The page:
Submitted to: Journal of Clinical Microbiology
Publication Type: Peer Reviewed Journal
Publication Acceptance Date: 4/16/1998
Publication Date: N/A
Citation: Interpretive Summary: A quick method to identify yeasts pathogenic for humans and animals is described. The genetic method is based on short DNA fragments in a polymerase chain reaction (PCR), and, to our knowledge, is the first study that has shown that the PCR method can distinguish between closely related yeasts. Pathogenic yeasts cause millions of human and animal infections a year. At present, most yeast infections are treated as a general fungal infection with antibiotics intended to control a broad array of yeasts. The specific yeast causing the infection is seldom identified and the antibiotic treatment is usually continued for a long period of time. This practice is not always successful since the widespread use of generalized antibiotics has resulted in a rapid rise in yeasts resistant to antibiotics. Drug resistance is now a major problem in the treatment of human and animal infections. Research is presently geared toward developing new antibiotics, but just as logical an approach is to develop quick and accurate identification techniques for microorganisms. The procedure described can yield definitive results in less than a day and would allow clinicians to administer the most effective drug and correct dose.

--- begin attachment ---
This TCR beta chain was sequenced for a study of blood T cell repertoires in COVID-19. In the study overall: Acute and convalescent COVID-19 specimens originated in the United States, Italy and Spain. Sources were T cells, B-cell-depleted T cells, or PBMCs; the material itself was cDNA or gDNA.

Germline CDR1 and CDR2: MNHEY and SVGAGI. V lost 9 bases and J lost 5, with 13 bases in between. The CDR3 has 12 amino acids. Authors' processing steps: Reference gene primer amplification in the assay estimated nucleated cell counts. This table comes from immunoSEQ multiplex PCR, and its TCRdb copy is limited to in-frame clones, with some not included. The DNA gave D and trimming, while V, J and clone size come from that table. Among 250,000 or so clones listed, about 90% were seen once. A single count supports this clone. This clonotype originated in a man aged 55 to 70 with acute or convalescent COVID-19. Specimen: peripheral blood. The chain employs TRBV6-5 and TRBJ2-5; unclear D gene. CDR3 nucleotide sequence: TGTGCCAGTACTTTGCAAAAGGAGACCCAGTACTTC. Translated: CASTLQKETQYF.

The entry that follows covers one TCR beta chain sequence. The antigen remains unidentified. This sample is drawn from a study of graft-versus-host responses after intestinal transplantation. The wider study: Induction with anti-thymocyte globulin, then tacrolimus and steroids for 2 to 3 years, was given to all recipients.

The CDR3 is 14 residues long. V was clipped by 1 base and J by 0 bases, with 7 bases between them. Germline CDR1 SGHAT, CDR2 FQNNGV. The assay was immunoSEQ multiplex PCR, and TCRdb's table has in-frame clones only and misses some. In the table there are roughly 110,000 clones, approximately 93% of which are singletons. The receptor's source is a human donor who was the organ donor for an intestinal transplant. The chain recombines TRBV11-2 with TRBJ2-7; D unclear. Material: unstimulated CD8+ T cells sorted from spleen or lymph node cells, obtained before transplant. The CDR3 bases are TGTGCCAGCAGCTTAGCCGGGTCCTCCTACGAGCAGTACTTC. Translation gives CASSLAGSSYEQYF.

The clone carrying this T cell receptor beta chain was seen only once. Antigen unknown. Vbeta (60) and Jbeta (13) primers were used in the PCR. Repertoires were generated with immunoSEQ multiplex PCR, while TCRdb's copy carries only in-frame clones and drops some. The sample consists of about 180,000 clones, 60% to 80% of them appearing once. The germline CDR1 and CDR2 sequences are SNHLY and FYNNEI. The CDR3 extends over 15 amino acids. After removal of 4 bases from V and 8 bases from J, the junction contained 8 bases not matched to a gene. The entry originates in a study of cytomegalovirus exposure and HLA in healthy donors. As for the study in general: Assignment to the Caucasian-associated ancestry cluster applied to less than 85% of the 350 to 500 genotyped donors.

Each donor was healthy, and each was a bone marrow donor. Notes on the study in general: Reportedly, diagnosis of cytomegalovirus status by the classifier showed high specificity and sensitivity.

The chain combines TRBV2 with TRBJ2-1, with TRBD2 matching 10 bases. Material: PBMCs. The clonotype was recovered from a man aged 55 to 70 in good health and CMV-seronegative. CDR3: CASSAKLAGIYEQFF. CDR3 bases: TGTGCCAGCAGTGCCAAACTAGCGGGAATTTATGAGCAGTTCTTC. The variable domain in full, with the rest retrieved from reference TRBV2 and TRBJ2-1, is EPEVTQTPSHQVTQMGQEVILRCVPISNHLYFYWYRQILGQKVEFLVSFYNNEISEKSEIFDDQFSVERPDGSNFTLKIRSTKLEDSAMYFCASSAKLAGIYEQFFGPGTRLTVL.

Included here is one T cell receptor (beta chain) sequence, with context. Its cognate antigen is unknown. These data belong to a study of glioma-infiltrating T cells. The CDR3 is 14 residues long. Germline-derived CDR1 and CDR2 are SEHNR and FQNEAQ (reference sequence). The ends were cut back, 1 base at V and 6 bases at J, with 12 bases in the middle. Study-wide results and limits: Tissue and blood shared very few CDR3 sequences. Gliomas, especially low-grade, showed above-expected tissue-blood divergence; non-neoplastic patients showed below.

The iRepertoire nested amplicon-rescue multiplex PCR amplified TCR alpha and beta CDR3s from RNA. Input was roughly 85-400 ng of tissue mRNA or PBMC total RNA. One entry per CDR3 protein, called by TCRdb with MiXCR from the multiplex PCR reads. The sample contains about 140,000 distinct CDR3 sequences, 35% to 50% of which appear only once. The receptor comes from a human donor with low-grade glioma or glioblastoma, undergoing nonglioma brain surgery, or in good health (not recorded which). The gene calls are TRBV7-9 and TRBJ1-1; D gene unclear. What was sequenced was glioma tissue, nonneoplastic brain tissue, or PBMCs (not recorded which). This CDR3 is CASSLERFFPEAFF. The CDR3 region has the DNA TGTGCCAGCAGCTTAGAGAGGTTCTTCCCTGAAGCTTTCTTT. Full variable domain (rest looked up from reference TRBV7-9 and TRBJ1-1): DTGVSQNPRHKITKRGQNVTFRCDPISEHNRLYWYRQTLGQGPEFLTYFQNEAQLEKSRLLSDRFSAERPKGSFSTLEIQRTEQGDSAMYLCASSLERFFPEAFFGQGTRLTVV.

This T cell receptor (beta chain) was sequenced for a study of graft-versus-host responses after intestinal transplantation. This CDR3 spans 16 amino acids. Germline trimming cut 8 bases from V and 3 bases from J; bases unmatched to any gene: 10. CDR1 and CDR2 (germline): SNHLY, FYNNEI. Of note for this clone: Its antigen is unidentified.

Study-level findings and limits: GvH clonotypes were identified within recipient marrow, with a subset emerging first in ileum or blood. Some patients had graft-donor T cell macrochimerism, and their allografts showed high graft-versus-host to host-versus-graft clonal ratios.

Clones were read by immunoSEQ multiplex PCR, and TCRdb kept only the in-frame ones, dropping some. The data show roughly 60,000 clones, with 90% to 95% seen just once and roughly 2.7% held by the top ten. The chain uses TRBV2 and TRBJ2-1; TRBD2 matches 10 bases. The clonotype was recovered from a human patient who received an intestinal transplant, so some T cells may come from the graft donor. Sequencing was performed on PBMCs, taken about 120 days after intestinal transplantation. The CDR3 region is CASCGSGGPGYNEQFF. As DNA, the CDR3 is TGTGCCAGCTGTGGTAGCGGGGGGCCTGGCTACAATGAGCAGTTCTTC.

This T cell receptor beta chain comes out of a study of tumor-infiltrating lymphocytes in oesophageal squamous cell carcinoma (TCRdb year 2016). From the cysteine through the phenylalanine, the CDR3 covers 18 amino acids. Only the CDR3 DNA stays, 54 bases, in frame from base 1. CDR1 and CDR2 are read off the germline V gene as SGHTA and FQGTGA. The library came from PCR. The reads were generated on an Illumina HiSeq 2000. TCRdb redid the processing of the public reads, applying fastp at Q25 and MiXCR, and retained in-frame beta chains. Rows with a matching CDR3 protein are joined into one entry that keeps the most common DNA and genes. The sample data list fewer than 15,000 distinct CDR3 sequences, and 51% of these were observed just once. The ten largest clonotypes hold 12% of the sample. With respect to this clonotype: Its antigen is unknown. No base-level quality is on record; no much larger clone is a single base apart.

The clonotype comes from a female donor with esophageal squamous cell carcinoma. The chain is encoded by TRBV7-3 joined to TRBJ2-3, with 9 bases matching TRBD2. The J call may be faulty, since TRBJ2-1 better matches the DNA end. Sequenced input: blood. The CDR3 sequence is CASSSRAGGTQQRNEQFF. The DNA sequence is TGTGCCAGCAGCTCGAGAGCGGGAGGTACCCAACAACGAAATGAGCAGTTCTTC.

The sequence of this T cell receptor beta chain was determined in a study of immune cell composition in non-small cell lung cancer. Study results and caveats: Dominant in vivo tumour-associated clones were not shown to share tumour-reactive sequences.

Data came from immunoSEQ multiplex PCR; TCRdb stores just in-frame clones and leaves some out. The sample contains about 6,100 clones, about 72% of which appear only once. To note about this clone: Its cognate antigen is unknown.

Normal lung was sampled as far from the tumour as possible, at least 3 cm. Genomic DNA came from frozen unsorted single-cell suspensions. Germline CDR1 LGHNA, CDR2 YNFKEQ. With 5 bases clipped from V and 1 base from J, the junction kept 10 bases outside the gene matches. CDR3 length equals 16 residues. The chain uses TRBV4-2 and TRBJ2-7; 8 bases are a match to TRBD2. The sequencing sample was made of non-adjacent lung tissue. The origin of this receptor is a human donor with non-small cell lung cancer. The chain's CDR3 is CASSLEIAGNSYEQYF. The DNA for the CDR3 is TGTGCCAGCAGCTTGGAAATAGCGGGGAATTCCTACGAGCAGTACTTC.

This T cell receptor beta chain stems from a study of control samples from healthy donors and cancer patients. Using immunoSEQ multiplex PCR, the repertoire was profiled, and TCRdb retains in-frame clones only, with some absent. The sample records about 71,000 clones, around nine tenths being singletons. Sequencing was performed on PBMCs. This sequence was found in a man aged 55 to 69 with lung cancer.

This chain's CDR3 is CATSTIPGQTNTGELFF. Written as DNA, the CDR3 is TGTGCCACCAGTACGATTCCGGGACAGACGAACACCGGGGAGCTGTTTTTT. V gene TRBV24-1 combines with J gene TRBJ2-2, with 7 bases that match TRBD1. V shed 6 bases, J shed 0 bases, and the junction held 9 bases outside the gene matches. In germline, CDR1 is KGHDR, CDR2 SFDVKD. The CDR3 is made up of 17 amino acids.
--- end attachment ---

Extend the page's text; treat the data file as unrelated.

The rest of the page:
Technical Abstract: A PCR system was developed that can quickly and accurately identify 14 species of human pathogenic yeasts. The procedure distinguished between nine species of a closely related clade, Lodderomyces elongisporus, Candida parapsilosis, Candida sp., C. sojae, C. tropicalis, C. maltosa, C. viswanathii, C. albicans, and C. dubliniensis; and another five more divergent species, Pichia guilliermondii, Candida glabrata, C. zeylanoides, C. haemulonii, and C. haemulonii Type II. A rapid DNA extraction procedure that yields purified DNA in about one hour is also described. The system used uniform conditions with 4 primers in each reaction, two 40-50-mer universal primers and two 23-30-mer species- specific primers. Species-specific primers were derived from a 600- nucleotide variable region (D1/D2) at the 5' end of the large-subunit (26S) rDNA gene and were generally designed to use mismatches at the 3' end. Universal primers were developed from conserved nucleotide sequences in the small-subunit (18S) rRNA gene. In this system, a control 1,200-1,300 base DNA fragment was produced in all reactions, and a smaller 114-336 base DNA fragment was produced if the chromosomal DNA from the target species was present. The PCR procedure is rapid, easy to interpret, and can be used with mixed cultures.